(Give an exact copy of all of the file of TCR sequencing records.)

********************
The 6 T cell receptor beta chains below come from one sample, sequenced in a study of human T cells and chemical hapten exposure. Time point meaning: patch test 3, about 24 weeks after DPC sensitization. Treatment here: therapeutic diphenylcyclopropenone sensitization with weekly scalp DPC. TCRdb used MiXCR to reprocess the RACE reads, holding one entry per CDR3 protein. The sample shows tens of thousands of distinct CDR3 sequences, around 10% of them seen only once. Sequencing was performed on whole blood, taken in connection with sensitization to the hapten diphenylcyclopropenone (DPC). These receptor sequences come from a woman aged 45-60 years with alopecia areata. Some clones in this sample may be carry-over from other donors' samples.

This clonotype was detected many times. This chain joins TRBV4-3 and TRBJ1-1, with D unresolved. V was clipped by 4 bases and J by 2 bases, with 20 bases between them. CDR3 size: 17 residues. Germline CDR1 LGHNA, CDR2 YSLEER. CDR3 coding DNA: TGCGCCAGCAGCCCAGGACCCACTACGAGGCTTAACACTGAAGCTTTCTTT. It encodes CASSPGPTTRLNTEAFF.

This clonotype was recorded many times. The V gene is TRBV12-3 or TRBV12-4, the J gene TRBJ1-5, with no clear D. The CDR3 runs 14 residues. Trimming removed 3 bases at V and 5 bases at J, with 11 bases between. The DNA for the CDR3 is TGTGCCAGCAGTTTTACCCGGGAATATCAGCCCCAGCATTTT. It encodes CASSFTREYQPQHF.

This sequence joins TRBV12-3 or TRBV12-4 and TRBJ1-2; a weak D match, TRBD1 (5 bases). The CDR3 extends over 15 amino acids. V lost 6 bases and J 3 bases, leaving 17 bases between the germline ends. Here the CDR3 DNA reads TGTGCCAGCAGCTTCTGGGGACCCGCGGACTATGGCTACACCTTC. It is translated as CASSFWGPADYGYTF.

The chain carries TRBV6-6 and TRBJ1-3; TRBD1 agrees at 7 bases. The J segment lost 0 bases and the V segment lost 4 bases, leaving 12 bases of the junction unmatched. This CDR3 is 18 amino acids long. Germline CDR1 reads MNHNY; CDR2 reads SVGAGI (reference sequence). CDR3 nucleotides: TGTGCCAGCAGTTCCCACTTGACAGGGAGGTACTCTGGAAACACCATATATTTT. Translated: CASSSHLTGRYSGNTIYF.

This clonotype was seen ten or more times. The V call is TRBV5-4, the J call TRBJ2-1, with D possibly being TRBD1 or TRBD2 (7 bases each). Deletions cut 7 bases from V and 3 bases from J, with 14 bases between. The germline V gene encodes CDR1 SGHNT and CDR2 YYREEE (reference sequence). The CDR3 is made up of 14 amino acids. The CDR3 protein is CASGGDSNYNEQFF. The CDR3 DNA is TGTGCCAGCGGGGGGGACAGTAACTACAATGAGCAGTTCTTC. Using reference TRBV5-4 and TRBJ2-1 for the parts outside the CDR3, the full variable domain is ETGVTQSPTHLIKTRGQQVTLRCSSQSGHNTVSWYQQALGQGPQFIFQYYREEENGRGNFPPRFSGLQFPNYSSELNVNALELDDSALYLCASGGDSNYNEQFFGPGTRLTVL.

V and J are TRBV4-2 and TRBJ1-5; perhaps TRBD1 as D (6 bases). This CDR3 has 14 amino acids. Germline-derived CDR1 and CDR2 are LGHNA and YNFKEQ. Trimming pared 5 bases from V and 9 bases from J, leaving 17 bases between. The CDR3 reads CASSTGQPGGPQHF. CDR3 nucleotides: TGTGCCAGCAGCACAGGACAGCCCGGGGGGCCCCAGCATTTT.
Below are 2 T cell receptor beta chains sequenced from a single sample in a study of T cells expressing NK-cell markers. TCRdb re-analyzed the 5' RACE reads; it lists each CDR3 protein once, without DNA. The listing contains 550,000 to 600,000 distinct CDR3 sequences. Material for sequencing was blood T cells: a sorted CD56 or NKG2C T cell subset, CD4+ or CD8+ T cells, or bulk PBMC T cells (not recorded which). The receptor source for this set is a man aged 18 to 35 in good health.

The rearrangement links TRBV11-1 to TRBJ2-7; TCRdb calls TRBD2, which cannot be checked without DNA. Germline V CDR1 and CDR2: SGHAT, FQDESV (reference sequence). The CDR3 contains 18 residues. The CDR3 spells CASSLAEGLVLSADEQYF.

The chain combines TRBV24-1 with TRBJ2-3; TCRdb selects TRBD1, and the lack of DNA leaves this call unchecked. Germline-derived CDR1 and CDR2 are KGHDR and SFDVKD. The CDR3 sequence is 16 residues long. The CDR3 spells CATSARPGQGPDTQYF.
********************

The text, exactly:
The 6 T cell receptor beta chains below come from one sample, sequenced in a study of human T cells and chemical hapten exposure. Time point meaning: patch test 3, about 24 weeks after DPC sensitization. Treatment here: therapeutic diphenylcyclopropenone sensitization with weekly scalp DPC. TCRdb used MiXCR to reprocess the RACE reads, holding one entry per CDR3 protein. The sample shows tens of thousands of distinct CDR3 sequences, around 10% of them seen only once. Sequencing was performed on whole blood, taken in connection with sensitization to the hapten diphenylcyclopropenone (DPC). These receptor sequences come from a woman aged 45-60 years with alopecia areata. Some clones in this sample may be carry-over from other donors' samples.

This clonotype was detected many times. This chain joins TRBV4-3 and TRBJ1-1, with D unresolved. V was clipped by 4 bases and J by 2 bases, with 20 bases between them. CDR3 size: 17 residues. Germline CDR1 LGHNA, CDR2 YSLEER. CDR3 coding DNA: TGCGCCAGCAGCCCAGGACCCACTACGAGGCTTAACACTGAAGCTTTCTTT. It encodes CASSPGPTTRLNTEAFF.

This clonotype was recorded many times. The V gene is TRBV12-3 or TRBV12-4, the J gene TRBJ1-5, with no clear D. The CDR3 runs 14 residues. Trimming removed 3 bases at V and 5 bases at J, with 11 bases between. The DNA for the CDR3 is TGTGCCAGCAGTTTTACCCGGGAATATCAGCCCCAGCATTTT. It encodes CASSFTREYQPQHF.

This sequence joins TRBV12-3 or TRBV12-4 and TRBJ1-2; a weak D match, TRBD1 (5 bases). The CDR3 extends over 15 amino acids. V lost 6 bases and J 3 bases, leaving 17 bases between the germline ends. Here the CDR3 DNA reads TGTGCCAGCAGCTTCTGGGGACCCGCGGACTATGGCTACACCTTC. It is translated as CASSFWGPADYGYTF.

The chain carries TRBV6-6 and TRBJ1-3; TRBD1 agrees at 7 bases. The J segment lost 0 bases and the V segment lost 4 bases, leaving 12 bases of the junction unmatched. This CDR3 is 18 amino acids long. Germline CDR1 reads MNHNY; CDR2 reads SVGAGI (reference sequence). CDR3 nucleotides: TGTGCCAGCAGTTCCCACTTGACAGGGAGGTACTCTGGAAACACCATATATTTT. Translated: CASSSHLTGRYSGNTIYF.

This clonotype was seen ten or more times. The V call is TRBV5-4, the J call TRBJ2-1, with D possibly being TRBD1 or TRBD2 (7 bases each). Deletions cut 7 bases from V and 3 bases from J, with 14 bases between. The germline V gene encodes CDR1 SGHNT and CDR2 YYREEE (reference sequence). The CDR3 is made up of 14 amino acids. The CDR3 protein is CASGGDSNYNEQFF. The CDR3 DNA is TGTGCCAGCGGGGGGGACAGTAACTACAATGAGCAGTTCTTC. Using reference TRBV5-4 and TRBJ2-1 for the parts outside the CDR3, the full variable domain is ETGVTQSPTHLIKTRGQQVTLRCSSQSGHNTVSWYQQALGQGPQFIFQYYREEENGRGNFPPRFSGLQFPNYSSELNVNALELDDSALYLCASGGDSNYNEQFFGPGTRLTVL.

V and J are TRBV4-2 and TRBJ1-5; perhaps TRBD1 as D (6 bases). This CDR3 has 14 amino acids. Germline-derived CDR1 and CDR2 are LGHNA and YNFKEQ. Trimming pared 5 bases from V and 9 bases from J, leaving 17 bases between. The CDR3 reads CASSTGQPGGPQHF. CDR3 nucleotides: TGTGCCAGCAGCACAGGACAGCCCGGGGGGCCCCAGCATTTT.
Below are 2 T cell receptor beta chains sequenced from a single sample in a study of T cells expressing NK-cell markers. TCRdb re-analyzed the 5' RACE reads; it lists each CDR3 protein once, without DNA. The listing contains 550,000 to 600,000 distinct CDR3 sequences. Material for sequencing was blood T cells: a sorted CD56 or NKG2C T cell subset, CD4+ or CD8+ T cells, or bulk PBMC T cells (not recorded which). The receptor source for this set is a man aged 18 to 35 in good health.

The rearrangement links TRBV11-1 to TRBJ2-7; TCRdb calls TRBD2, which cannot be checked without DNA. Germline V CDR1 and CDR2: SGHAT, FQDESV (reference sequence). The CDR3 contains 18 residues. The CDR3 spells CASSLAEGLVLSADEQYF.

The chain combines TRBV24-1 with TRBJ2-3; TCRdb selects TRBD1, and the lack of DNA leaves this call unchecked. Germline-derived CDR1 and CDR2 are KGHDR and SFDVKD. The CDR3 sequence is 16 residues long. The CDR3 spells CATSARPGQGPDTQYF.